[root@localhost ~]# rpm -qa|egrep "rhn|redhat" redhat-release-server-7.0-1.el7.x86_64 redhat-support-tool-0.9.6-0.el7.noarch redhat-logos-70.0.3-4.el7.noarch rhnlib-2.5.65-2.el7.noarch redhat-support-lib-python-0.9.6-0.el7.noarch rhn-client-tools-2.0.2-5.el7.noarch rhn-check-2.0.2-5.el7.noarch rhn-setup-2.0.2-5.el7.noarch yum-rhn-plugin-2.0.1-4.el7.noarch rhnsd-5.0.13-3.el7.x86_64
Remove some of the above packages and dependencies with yum:
[root@localhost ~]# yum remove rhnlib redhat-support-tool redhat-support-lib-python
Manually uninstall the rest to not have issues with dependencies:
[root@localhost ~]# rpm -e --nodeps redhat-release-server [root@localhost ~]# rpm -e --nodeps redhat-logos [root@localhost ~]# rpm -e --nodeps yum
After these steps, verify if everything has been removed:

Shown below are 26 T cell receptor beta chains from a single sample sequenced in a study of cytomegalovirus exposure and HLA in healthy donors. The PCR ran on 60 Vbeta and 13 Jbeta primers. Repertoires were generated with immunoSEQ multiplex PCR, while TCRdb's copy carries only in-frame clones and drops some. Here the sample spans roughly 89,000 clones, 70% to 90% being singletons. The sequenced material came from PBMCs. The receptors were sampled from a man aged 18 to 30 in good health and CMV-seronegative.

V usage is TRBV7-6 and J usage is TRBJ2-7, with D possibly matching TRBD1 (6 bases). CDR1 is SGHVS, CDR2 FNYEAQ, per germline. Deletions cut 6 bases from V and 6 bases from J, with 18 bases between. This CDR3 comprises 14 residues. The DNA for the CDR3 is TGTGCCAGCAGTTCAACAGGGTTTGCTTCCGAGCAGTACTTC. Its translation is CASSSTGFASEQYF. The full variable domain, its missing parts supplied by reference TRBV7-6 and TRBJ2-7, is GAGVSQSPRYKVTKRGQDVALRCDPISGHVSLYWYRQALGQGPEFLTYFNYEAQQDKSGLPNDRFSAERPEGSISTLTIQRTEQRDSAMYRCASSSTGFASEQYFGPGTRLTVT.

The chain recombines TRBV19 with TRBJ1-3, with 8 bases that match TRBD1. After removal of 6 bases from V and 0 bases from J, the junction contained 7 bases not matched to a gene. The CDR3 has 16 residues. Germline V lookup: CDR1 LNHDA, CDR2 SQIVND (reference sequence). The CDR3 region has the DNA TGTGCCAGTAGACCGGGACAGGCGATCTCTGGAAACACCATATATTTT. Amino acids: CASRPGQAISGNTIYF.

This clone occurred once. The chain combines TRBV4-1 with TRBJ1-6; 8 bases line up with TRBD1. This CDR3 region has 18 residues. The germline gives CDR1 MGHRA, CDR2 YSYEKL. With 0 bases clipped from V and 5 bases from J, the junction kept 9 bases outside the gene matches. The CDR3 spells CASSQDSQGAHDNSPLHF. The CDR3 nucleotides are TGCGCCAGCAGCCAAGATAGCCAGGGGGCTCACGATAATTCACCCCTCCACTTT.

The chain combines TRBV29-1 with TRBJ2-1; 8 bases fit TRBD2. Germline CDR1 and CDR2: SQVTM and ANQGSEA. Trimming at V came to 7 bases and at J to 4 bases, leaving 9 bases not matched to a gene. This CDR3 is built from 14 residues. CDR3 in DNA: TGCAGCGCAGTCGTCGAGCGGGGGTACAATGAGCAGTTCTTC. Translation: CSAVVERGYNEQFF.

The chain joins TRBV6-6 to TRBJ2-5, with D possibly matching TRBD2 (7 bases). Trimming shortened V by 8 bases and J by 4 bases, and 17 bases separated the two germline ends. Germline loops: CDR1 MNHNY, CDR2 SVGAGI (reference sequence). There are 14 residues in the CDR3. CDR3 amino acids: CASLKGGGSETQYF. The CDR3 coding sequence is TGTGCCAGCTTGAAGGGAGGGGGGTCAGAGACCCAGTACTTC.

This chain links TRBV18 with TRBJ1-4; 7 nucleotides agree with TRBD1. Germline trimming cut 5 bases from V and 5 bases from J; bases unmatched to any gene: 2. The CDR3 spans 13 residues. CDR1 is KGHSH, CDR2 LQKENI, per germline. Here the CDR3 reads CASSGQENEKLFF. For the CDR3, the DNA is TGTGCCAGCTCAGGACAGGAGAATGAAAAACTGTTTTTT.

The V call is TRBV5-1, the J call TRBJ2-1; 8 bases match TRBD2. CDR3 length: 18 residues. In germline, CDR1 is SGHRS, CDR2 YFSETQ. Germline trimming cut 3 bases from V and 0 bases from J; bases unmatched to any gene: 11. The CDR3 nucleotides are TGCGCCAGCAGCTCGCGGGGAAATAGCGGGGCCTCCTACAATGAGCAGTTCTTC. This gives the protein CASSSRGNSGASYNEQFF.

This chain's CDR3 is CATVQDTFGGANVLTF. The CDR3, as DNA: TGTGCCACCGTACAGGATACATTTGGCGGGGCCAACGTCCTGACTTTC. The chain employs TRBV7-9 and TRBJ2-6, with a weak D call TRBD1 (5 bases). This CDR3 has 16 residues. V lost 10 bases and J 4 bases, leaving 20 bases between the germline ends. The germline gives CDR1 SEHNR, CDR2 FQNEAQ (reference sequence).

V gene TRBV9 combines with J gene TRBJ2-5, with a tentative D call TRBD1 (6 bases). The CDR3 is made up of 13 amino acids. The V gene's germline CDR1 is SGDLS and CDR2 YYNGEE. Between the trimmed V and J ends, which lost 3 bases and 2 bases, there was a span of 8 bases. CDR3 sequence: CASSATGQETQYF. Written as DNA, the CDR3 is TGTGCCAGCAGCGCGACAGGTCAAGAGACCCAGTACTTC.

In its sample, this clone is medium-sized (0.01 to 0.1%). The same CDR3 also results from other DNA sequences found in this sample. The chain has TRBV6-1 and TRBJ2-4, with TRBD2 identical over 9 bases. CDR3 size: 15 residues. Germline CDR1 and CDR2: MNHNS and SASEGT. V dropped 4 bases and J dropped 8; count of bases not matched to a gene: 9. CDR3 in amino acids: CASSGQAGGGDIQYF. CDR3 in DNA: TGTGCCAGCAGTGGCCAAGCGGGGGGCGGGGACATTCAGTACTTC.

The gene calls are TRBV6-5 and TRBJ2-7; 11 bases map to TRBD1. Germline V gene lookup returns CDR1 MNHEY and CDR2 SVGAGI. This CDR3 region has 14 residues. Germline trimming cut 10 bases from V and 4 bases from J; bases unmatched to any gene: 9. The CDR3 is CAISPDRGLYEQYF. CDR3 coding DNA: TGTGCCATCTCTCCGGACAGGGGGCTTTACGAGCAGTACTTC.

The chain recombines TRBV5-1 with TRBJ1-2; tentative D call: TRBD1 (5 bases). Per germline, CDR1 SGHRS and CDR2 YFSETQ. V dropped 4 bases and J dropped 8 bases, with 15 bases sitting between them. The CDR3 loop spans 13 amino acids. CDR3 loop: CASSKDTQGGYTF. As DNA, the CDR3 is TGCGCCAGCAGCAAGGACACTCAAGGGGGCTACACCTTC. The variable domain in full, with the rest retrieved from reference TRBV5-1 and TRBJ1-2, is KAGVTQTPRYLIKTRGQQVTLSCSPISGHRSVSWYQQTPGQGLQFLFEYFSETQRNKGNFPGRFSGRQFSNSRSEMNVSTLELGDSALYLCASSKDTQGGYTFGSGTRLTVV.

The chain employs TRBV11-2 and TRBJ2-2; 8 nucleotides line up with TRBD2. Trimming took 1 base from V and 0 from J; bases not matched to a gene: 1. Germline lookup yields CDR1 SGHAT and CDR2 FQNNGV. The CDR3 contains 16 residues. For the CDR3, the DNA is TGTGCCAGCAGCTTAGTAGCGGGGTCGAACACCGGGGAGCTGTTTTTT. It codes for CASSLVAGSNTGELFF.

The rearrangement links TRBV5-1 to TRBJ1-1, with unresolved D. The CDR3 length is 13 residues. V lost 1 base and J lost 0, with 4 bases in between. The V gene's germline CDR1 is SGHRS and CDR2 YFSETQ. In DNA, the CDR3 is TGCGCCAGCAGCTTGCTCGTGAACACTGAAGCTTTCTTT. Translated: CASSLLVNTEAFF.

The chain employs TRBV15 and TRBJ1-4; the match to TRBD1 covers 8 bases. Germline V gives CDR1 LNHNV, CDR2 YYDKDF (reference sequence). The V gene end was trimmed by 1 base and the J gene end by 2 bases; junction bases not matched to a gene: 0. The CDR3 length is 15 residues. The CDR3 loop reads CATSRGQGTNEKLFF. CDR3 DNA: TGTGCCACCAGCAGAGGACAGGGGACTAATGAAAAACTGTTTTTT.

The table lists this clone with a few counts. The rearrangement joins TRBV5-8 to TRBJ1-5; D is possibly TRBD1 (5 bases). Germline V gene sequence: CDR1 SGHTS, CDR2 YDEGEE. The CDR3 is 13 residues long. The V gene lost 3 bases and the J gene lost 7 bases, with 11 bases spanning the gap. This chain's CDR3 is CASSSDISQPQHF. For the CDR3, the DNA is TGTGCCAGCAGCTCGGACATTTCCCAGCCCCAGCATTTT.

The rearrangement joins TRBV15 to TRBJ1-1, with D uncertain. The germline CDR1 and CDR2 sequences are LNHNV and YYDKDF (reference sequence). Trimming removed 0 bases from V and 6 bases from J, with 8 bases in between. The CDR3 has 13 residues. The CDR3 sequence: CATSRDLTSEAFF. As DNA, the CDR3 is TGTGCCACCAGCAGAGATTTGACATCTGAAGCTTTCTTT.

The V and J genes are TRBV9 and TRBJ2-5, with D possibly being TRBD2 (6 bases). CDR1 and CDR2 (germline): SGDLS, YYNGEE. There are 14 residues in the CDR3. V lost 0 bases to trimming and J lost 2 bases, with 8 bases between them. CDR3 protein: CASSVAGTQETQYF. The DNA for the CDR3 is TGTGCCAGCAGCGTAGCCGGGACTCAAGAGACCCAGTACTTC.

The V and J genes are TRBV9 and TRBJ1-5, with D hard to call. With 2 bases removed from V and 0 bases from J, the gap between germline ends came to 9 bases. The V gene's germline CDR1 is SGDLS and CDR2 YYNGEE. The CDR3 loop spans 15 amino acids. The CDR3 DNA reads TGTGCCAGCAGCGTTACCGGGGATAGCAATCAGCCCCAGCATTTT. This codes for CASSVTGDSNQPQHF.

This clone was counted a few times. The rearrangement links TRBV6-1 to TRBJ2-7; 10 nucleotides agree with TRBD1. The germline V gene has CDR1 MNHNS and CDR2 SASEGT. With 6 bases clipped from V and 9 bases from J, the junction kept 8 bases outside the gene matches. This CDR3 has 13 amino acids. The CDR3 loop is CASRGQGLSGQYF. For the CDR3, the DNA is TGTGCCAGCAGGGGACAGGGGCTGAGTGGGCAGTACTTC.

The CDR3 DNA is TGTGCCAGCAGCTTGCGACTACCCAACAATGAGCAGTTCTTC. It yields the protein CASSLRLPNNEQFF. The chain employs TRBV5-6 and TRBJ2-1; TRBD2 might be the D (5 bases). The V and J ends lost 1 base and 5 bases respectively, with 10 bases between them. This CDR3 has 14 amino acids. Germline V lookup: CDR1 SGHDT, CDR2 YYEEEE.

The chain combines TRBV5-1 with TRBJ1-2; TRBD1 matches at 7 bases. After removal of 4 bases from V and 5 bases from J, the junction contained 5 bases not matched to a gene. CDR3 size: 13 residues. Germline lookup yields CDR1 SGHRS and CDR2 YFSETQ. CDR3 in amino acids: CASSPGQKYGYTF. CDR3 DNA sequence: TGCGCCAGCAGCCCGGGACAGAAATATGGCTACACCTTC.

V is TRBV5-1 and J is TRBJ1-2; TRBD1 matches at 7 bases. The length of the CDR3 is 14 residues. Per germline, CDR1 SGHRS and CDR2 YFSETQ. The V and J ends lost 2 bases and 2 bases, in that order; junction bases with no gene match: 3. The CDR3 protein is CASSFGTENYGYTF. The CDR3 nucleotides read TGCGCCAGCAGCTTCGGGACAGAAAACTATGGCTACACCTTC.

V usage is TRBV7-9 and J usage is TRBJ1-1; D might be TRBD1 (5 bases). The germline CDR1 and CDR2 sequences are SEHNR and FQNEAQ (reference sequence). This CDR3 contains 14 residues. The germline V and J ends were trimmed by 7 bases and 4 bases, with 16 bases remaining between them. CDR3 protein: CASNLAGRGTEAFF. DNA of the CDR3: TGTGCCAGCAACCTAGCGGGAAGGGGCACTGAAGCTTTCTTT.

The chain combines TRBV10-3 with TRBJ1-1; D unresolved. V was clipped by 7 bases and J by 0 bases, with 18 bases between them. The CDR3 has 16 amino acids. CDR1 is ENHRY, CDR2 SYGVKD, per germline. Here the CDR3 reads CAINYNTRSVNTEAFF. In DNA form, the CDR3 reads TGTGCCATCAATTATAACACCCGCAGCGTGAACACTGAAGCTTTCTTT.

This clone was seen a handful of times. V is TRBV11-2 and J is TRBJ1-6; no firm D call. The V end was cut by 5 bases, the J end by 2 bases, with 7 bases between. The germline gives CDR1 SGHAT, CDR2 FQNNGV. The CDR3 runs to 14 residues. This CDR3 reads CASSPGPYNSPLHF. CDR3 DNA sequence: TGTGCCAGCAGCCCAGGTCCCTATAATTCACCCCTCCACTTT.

[root@localhost ~]# rpm -qa|egrep -i "rhn|redhat" [root@localhost ~]#
Delete some folders to prevent problems with message cpio: rename failed – Is a directory when installing centos-release:
[root@localhost ~]# rm -rf /usr/share/doc/redhat-release/ [root@localhost ~]# rm -rf /usr/share/redhat-release/
Download the CentOS GPG-key and package replacements for the previously removed packages:
[root@localhost ~]# mkdir tmp && cd tmp [root@localhost tmp]# curl -O http://mirror.centos.org/centos/7/os/x86_64/RPM-GPG-KEY-CentOS-7 [root@localhost tmp]# curl -O http://mirror.centos.org/centos/7/os/x86_64/Packages/yum-plugin-fastestmirror-1.1.31-24.el7.noarch.rpm [root@localhost tmp]# curl -O http://mirror.centos.org/centos/7/os/x86_64/Packages/yum-3.4.3-118.el7.centos.noarch.rpm [root@localhost tmp]# curl -O http://mirror.centos.org/centos/7/os/x86_64/Packages/centos-logos-70.0.6-1.el7.centos.noarch.rpm [root@localhost tmp]# curl -O http://mirror.centos.org/centos/7/os/x86_64/Packages/centos-release-7-0.1406.el7.centos.2.3.x86_64.rpm
Install the GPG-key:
[root@localhost tmp]# rpm --import RPM-GPG-KEY-CentOS-7